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Native Americans in Georgia Coastal Plain grew pineapples, quinine and cacao

The sketchbook of Baron Georg Frederik von Reck, who lived at the Ebenezer Colony on the Savannah River, among other things, contains water colors, pen-and-ink sketches, ink washes and pencil sketches of the plants grown by Native Americans near him.  The plants he sketched included what might be expected, such as corn and squash,  but also included water melons, passion fruit, a Caribbean variety of sweet squash,  pineapple and cacao.

It is already known, from a letter sent from Fort Caroline in 1564, that the Alecmani tribe, who lived along the Altamaha River in Georgia, grew chichona trees, from which quinine is made. Water melons are believed to be indigenous to the Middle East or Africa.  They were probably introduced by Spanish friars.  However,  there is no mention in Spanish archives of missions growing cacao or pineapples.  These are native to either Central America or South America.

Images of Von Reck’s art are currently featured on the People of One Fire website.  The original book is owned by the Royal Library of Denmark.

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Richard Thornton is a professional architect, city planner, author and museum exhibit designer-builder. He is today considered one of the nation’s leading experts on the Southeastern Indians. However, that was not always the case. While at Georgia Tech Richard was the first winner of the Barrett Fellowship, which enabled him to study Mesoamerican architecture and culture in Mexico under the auspices of the Institutio Nacional de Antropoligia e Historia. Dr. Roman Piňa-Chan, the famous archaeologist and director of the Museo Nacional de Antropologia, was his fellowship coordinator. For decades afterward, he lectured at universities and professional societies around the Southeast on Mesoamerican architecture, while knowing very little about his own Creek heritage. Then he was hired to carry out projects for the Muscogee-Creek Nation in Oklahoma. The rest is history. Richard is the Tribal Historic Preservation Officer for the KVWETV (Coweta) Creek Tribe and a member of the Perdido Bay Creek Tribe. In 2009 he was the architect for Oklahoma’s Trail of Tears Memorial at Council Oak Park in Tulsa. He is the president of the Apalache Foundation, which is sponsoring research into the advanced indigenous societies of the Lower Southeast.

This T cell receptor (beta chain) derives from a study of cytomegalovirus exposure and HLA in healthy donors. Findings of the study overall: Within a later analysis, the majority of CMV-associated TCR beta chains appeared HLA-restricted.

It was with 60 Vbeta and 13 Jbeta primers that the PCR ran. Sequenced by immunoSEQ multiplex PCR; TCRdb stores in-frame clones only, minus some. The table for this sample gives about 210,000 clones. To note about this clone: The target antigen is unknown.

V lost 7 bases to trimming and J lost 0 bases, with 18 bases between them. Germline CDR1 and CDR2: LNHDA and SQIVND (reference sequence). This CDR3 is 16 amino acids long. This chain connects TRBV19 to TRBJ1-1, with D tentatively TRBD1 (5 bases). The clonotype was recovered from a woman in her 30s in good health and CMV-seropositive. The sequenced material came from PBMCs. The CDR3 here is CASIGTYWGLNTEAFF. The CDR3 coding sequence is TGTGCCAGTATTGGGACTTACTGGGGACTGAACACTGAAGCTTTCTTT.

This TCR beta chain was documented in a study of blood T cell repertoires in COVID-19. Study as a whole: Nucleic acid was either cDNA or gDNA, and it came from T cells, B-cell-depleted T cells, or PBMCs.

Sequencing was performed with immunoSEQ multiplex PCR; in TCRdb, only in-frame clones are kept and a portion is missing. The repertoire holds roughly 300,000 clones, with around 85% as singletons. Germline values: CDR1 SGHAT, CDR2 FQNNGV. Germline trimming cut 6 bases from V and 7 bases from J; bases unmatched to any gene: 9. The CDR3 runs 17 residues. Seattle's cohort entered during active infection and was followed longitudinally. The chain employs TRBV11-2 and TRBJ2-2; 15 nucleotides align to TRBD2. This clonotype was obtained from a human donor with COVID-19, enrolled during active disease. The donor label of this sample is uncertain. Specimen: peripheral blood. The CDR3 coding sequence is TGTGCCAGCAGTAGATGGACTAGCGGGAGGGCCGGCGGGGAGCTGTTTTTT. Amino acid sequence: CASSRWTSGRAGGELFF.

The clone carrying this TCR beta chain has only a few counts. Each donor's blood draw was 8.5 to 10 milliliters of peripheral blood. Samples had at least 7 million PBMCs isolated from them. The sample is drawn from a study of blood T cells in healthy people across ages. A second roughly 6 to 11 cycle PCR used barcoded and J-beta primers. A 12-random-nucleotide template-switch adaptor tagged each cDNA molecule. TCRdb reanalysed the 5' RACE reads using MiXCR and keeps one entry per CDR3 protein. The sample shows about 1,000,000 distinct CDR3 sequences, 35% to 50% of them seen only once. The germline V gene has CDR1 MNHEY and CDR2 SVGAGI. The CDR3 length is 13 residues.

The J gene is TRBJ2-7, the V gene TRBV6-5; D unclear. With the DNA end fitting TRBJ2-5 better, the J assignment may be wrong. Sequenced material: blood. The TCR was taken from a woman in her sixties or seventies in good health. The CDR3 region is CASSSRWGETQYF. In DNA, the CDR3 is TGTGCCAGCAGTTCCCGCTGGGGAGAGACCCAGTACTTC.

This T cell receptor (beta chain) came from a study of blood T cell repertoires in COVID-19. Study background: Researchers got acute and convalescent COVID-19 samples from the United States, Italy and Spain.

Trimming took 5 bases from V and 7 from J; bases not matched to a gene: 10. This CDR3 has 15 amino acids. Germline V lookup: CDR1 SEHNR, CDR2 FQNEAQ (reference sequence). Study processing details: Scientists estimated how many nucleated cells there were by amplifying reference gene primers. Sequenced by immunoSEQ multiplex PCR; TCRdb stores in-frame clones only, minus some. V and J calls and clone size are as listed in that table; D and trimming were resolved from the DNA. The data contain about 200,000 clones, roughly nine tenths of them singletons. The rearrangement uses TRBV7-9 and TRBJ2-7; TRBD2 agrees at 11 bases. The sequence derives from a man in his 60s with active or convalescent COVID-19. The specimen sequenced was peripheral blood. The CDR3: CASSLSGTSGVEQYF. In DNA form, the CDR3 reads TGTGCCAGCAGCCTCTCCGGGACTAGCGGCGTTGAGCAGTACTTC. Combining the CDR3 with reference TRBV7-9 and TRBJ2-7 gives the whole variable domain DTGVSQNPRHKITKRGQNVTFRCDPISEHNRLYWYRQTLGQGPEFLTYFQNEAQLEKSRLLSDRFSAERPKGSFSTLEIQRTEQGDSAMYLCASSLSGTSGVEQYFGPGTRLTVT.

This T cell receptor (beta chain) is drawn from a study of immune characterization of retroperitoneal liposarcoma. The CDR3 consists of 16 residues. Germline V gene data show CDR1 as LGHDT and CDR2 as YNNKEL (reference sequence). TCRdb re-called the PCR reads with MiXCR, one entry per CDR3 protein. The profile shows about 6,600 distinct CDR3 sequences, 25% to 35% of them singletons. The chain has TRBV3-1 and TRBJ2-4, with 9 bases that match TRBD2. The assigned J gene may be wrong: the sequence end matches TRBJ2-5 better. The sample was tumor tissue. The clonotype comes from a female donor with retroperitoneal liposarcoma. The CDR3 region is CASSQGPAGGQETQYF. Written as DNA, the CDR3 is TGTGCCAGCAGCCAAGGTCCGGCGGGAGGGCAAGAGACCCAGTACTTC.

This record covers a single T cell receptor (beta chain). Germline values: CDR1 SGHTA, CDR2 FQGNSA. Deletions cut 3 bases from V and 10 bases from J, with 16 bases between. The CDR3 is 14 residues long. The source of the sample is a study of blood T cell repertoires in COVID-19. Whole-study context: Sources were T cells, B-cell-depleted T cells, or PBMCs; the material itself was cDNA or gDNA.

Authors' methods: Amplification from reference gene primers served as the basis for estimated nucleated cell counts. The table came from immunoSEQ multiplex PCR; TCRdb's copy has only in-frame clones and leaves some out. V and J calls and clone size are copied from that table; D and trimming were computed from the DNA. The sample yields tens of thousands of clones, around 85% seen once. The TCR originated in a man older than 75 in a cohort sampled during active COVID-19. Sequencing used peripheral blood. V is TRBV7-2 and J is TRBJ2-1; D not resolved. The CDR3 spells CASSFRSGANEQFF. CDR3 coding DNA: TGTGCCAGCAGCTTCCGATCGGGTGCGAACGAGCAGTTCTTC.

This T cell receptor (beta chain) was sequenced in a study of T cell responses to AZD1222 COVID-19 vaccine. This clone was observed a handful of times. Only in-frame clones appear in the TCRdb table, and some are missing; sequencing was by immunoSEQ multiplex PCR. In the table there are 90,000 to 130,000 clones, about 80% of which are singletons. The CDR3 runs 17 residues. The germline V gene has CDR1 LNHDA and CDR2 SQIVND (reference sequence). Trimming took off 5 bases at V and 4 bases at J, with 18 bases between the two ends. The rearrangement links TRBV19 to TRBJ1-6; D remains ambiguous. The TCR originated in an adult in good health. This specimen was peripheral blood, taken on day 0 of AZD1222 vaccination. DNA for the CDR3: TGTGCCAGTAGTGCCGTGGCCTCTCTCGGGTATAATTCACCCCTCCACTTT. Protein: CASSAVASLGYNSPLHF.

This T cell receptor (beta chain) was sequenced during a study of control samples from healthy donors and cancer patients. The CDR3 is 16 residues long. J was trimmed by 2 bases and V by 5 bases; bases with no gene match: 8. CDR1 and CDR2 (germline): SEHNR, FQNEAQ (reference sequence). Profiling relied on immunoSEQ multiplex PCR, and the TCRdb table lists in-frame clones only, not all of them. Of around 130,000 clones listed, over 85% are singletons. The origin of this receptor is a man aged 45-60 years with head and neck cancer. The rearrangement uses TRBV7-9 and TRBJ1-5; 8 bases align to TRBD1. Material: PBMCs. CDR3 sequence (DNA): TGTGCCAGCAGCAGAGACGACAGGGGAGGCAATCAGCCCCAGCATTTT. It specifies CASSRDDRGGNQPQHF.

1 Comment


    More evidence for cacao trade into future U.S.


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